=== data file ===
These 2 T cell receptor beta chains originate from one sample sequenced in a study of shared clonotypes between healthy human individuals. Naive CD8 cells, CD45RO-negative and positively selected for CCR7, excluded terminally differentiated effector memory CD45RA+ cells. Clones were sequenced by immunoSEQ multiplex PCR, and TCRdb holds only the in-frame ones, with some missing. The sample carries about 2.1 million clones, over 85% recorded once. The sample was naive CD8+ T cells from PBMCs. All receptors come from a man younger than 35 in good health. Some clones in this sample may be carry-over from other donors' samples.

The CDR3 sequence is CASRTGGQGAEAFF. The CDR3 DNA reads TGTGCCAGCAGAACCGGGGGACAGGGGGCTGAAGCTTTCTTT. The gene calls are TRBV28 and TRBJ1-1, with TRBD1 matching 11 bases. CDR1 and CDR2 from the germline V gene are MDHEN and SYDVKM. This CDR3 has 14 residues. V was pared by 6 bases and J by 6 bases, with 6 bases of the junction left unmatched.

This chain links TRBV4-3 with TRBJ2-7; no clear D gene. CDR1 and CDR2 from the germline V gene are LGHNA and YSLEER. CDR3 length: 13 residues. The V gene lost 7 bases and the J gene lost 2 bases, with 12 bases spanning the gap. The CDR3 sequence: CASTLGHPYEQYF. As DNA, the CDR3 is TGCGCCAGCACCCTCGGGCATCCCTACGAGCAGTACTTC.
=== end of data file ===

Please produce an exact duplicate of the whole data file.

These 2 T cell receptor beta chains originate from one sample sequenced in a study of shared clonotypes between healthy human individuals. Naive CD8 cells, CD45RO-negative and positively selected for CCR7, excluded terminally differentiated effector memory CD45RA+ cells. Clones were sequenced by immunoSEQ multiplex PCR, and TCRdb holds only the in-frame ones, with some missing. The sample carries about 2.1 million clones, over 85% recorded once. The sample was naive CD8+ T cells from PBMCs. All receptors come from a man younger than 35 in good health. Some clones in this sample may be carry-over from other donors' samples.

The CDR3 sequence is CASRTGGQGAEAFF. The CDR3 DNA reads TGTGCCAGCAGAACCGGGGGACAGGGGGCTGAAGCTTTCTTT. The gene calls are TRBV28 and TRBJ1-1, with TRBD1 matching 11 bases. CDR1 and CDR2 from the germline V gene are MDHEN and SYDVKM. This CDR3 has 14 residues. V was pared by 6 bases and J by 6 bases, with 6 bases of the junction left unmatched.

This chain links TRBV4-3 with TRBJ2-7; no clear D gene. CDR1 and CDR2 from the germline V gene are LGHNA and YSLEER. CDR3 length: 13 residues. The V gene lost 7 bases and the J gene lost 2 bases, with 12 bases spanning the gap. The CDR3 sequence: CASTLGHPYEQYF. As DNA, the CDR3 is TGCGCCAGCACCCTCGGGCATCCCTACGAGCAGTACTTC.